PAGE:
Package to stimulate growth


  • Business
  • Tuesday, 20 May 2003

Prime Minister Datuk Seri Dr Mahathir Mohamad will unveil the Government's long-awaited economic stimulus package tomorrow. WONG SULONG provides a layman's guide to why the government is taking this initiative and the outlook for the Malaysian economy. 

QUESTION: Why is the Government announcing an economic stimulus package mid-way between Budgets? Is the economy in trouble? 

ANSWER: Let’s tackle the second question first. Is the economy in trouble? Yes and no. Basically the economic fundamentals remain strong, meaning the economy and financial system are in good shape, capable of withstanding external shocks; inflation is low, and there is political and social stability.  

But the economy is finding it increasingly difficult to get sufficient traction to surge ahead. Instead, it has slid backwards in recent months. The reasons are largely external. The world’s leading engines of growth – the US, Europe and Japan – are not firing properly despite a low interest rate regime, low inflation and huge tax cuts. Therefore demand for Malaysian exports in the past year have been rather subdued. On top of that, you have the US-led attack on Iraq, and the outbreak of SARS (Severe Acute Respiratory Syndrome). 

The Government has therefore revised its growth target for the country for this year – from a targeted rate of between 6% and 6.5% made in last September’s Budget to 4.5% at the release of the Bank Negara annual report in March. Despite this sharp downward revision, many private sector economists and analysts say it would be difficult for Malaysia to achieve 4.5% growth for the year. Many are projecting a growth rate of between 3% and 4%, which is low for a country with so much potential. 

Given this scenario, it is therefore timely for the Government to take pre-emptive measures to check the slide, and give a boost to the economy through a stimulus package.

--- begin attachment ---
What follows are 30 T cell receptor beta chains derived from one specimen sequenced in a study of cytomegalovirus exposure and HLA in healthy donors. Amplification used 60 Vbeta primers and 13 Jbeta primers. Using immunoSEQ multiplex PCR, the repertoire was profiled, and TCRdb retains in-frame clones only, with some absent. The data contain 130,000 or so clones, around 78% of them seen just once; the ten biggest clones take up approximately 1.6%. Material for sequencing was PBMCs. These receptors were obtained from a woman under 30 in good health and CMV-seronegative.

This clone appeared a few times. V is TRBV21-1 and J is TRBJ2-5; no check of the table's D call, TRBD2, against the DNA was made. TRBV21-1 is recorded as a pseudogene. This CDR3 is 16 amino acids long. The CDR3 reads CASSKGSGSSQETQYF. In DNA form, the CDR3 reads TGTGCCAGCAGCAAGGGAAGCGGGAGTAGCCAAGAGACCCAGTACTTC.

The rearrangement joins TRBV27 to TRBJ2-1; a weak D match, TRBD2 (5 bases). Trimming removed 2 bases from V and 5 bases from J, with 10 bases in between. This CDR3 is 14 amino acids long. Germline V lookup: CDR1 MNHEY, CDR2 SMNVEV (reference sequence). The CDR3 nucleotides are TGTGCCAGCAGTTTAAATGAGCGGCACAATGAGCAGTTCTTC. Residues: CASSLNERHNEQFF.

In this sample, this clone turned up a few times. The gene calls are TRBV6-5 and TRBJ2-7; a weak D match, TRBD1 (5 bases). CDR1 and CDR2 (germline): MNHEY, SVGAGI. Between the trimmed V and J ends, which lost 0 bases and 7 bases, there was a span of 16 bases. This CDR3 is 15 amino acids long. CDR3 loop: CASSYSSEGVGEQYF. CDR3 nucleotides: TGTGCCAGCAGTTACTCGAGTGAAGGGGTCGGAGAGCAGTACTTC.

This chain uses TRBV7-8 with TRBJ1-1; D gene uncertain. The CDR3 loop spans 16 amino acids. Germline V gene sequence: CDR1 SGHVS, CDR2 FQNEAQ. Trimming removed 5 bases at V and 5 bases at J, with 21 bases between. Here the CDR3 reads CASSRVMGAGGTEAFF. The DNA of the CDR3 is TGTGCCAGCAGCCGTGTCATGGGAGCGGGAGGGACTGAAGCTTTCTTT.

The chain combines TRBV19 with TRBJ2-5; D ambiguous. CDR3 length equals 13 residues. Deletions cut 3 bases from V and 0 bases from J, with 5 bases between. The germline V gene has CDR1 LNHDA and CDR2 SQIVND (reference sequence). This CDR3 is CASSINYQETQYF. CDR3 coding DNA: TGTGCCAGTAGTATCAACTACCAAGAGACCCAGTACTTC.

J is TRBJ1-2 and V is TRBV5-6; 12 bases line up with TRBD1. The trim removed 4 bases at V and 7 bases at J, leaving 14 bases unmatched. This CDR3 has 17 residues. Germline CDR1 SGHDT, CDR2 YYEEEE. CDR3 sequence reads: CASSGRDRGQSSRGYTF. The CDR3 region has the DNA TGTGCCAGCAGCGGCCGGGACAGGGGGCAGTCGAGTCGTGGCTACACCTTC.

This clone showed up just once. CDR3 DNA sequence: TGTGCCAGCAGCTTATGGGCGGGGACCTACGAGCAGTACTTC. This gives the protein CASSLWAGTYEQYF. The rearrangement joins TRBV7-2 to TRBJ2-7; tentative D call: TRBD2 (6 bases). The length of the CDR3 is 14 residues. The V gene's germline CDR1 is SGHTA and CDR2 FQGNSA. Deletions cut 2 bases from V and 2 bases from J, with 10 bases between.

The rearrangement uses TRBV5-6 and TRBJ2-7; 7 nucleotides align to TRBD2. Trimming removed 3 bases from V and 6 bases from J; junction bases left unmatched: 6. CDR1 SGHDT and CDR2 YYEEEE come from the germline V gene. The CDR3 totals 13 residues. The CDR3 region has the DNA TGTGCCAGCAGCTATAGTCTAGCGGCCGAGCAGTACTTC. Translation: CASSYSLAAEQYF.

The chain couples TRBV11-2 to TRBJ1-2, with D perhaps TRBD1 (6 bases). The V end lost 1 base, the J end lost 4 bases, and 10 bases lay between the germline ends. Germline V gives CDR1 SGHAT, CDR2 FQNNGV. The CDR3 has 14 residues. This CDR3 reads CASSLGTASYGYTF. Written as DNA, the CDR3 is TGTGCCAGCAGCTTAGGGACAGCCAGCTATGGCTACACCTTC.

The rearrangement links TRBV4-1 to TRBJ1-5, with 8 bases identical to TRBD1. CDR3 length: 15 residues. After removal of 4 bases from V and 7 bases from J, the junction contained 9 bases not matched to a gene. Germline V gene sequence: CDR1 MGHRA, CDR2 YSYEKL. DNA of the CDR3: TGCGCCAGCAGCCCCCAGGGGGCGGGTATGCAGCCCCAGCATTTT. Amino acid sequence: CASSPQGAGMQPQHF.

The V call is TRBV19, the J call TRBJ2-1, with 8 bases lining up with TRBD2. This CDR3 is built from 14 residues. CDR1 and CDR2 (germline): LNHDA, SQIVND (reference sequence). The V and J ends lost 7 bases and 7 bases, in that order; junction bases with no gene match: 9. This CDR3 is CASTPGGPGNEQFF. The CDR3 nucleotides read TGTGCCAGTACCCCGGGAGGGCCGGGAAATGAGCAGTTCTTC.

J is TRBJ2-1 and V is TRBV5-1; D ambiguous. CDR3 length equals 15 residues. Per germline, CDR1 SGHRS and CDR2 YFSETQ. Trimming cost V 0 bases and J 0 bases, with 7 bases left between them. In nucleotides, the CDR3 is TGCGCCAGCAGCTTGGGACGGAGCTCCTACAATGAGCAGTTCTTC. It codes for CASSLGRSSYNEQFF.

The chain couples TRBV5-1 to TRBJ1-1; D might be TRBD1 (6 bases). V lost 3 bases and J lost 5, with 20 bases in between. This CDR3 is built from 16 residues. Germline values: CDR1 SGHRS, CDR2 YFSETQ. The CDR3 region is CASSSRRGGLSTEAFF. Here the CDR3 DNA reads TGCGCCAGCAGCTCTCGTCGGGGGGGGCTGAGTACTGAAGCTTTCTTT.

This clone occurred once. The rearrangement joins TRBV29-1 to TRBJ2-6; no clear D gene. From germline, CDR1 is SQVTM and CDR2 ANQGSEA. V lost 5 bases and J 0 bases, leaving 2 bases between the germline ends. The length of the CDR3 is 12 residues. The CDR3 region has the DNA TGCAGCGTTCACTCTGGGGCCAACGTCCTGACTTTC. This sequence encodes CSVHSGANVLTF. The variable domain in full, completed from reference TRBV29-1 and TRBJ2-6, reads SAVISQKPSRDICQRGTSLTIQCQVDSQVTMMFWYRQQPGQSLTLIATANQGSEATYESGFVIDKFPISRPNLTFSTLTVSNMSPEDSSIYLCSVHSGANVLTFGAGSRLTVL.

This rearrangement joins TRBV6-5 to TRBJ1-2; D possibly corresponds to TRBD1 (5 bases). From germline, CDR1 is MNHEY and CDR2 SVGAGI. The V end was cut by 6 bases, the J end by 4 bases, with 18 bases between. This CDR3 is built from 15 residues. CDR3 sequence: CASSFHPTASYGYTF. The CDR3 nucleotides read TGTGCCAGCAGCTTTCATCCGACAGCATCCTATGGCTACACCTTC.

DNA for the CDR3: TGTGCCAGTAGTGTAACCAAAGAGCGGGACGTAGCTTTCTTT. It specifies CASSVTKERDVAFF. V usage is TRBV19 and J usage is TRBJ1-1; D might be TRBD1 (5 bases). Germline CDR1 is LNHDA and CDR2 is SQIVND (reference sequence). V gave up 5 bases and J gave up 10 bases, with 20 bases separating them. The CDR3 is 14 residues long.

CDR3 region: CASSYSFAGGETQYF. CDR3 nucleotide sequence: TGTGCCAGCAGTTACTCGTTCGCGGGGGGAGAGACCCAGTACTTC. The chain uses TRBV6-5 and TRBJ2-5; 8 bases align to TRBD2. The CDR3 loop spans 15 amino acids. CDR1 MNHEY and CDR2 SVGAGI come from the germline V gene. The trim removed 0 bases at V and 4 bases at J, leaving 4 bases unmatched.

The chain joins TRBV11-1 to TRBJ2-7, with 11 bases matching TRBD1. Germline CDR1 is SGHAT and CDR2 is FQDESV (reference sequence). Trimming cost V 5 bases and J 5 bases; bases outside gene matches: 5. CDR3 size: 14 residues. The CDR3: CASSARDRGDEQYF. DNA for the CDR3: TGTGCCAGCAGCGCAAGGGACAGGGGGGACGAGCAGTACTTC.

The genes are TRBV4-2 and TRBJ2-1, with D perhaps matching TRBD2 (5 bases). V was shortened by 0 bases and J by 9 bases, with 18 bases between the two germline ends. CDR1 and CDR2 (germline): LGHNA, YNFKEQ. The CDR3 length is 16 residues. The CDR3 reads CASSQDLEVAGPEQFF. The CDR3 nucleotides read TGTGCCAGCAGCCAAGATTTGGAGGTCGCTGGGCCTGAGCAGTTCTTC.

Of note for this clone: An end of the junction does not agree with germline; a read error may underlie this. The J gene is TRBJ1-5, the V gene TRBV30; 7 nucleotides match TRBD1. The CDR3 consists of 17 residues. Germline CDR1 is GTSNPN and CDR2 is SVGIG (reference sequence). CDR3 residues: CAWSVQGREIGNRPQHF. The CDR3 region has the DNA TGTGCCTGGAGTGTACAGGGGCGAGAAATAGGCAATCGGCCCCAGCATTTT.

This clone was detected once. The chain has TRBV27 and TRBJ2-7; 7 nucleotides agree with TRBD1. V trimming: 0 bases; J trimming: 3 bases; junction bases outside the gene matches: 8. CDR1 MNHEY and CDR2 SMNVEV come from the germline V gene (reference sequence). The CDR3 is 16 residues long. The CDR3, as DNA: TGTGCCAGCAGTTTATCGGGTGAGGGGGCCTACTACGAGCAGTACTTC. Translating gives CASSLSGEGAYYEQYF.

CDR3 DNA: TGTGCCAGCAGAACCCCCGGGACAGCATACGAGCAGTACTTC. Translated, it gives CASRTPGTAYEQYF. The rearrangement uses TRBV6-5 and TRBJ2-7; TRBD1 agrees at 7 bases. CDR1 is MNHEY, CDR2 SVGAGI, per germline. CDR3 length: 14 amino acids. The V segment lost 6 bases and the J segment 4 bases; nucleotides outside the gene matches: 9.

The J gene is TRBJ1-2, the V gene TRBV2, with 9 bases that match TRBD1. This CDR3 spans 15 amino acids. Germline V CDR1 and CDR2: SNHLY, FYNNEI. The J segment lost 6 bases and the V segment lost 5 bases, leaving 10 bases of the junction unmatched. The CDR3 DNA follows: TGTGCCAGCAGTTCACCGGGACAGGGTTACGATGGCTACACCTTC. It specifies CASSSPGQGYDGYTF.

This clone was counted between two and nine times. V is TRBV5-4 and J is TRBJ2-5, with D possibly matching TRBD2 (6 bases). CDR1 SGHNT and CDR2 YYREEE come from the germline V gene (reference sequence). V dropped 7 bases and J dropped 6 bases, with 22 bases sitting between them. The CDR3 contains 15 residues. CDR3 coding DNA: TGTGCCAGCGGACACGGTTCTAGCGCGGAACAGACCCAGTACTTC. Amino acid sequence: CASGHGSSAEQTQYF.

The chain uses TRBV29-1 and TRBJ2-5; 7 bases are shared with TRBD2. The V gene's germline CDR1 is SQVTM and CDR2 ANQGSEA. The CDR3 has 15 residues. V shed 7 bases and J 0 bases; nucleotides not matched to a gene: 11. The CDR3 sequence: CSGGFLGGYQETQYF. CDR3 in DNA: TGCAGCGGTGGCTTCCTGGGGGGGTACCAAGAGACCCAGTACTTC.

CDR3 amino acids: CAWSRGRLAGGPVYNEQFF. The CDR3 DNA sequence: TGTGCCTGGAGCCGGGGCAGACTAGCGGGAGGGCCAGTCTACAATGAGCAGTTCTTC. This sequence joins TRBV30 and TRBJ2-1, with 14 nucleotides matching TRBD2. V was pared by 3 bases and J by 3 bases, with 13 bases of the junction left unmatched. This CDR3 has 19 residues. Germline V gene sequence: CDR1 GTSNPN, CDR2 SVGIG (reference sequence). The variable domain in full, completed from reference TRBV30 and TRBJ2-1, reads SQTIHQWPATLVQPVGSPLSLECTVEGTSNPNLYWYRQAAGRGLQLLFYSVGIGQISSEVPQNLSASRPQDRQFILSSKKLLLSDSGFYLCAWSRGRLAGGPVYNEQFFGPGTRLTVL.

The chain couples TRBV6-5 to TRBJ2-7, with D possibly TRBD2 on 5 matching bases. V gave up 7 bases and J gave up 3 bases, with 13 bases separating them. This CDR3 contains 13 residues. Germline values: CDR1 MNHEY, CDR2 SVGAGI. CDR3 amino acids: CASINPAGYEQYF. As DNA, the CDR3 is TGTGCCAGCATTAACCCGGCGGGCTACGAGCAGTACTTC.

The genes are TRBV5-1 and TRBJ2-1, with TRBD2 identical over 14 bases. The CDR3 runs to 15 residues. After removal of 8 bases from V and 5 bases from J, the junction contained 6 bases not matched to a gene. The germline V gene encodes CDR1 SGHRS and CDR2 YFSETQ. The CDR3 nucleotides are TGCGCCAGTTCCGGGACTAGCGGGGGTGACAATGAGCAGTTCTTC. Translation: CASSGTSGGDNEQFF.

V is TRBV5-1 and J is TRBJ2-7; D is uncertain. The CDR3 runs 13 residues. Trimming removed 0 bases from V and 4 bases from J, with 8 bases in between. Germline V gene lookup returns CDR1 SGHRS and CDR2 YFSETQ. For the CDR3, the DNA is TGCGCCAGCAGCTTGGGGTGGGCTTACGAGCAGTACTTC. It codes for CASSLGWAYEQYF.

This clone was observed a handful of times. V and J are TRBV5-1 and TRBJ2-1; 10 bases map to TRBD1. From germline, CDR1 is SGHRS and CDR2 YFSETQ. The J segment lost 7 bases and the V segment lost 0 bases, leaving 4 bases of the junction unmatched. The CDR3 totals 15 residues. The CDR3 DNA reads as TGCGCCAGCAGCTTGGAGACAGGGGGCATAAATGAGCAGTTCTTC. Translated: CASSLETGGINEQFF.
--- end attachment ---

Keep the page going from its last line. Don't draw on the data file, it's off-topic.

DECISION MAKERS: Dr Mahathir getting ready to chair the 2004 Budget Dialogue at the Treasury Department in Putrajaya Monday. On the left is Dr Jamaludin.

Q: The economic stimulus package was supposed to have been announced in early April. What is the reason for this delay? 

A: When Second Finance Minister Datuk Dr Jamaludin Jarjis announced in February that the Government was working out an economic stimulus, the Government had been receiving signals that the economy was sliding. Also to be taken into account was the potential fallout from the US attack on Iraq. The Government was working on three scenarios on the Iraq war – short, medium term and a protracted war. As it turned out, the US attack on Iraq was over in less than a month (a short war), and its impact on the Malaysian economy was only marginal. 

But SARS was far more devastating and immediate, particularly to the tourism, hotel and retail sectors. Since it was difficult to get an accurate picture of the impact of SARS on the economy, the Government decided to wait a little longer. Hopefully, Malaysia can now be regarded as SARS-free, and the disease appears to be under control globally. When Dr Mahathir unveils the economic package tomorrow, he would be getting a far better perspective of the economic challenges ahead than six weeks ago. So the delay in announcing the economic package was necessary and prudent. 

 

Q: What sort of initiatives can we expect from the economic package? 

A: That’s a 64 million-dollar question. We have read all sorts of predictions. Only the Prime Minister knows. 

From what I gather, the package would touch on five broad areas: 

(i) Helping SARS-affected sectors to recover from its devastating impact. These measures could range from lower electricity tariffs for hotels, soft loans to travel agents and suspension of the Government’s 5% service charge for food and hotel outlets. 

(ii) Encouraging the private sector to be the engine of growth. Measures could include cutting government red tape and bureaucracy in obtaining approvals and licences. The Foreign Investment Committee is expected to be liberalised to attract foreign and domestic investment. 

The small and medium-size enterprises (SMEs) have been singled out as the micro-engines of growth. The Government is expected to provide more funds and easier access to credit for the SMEs.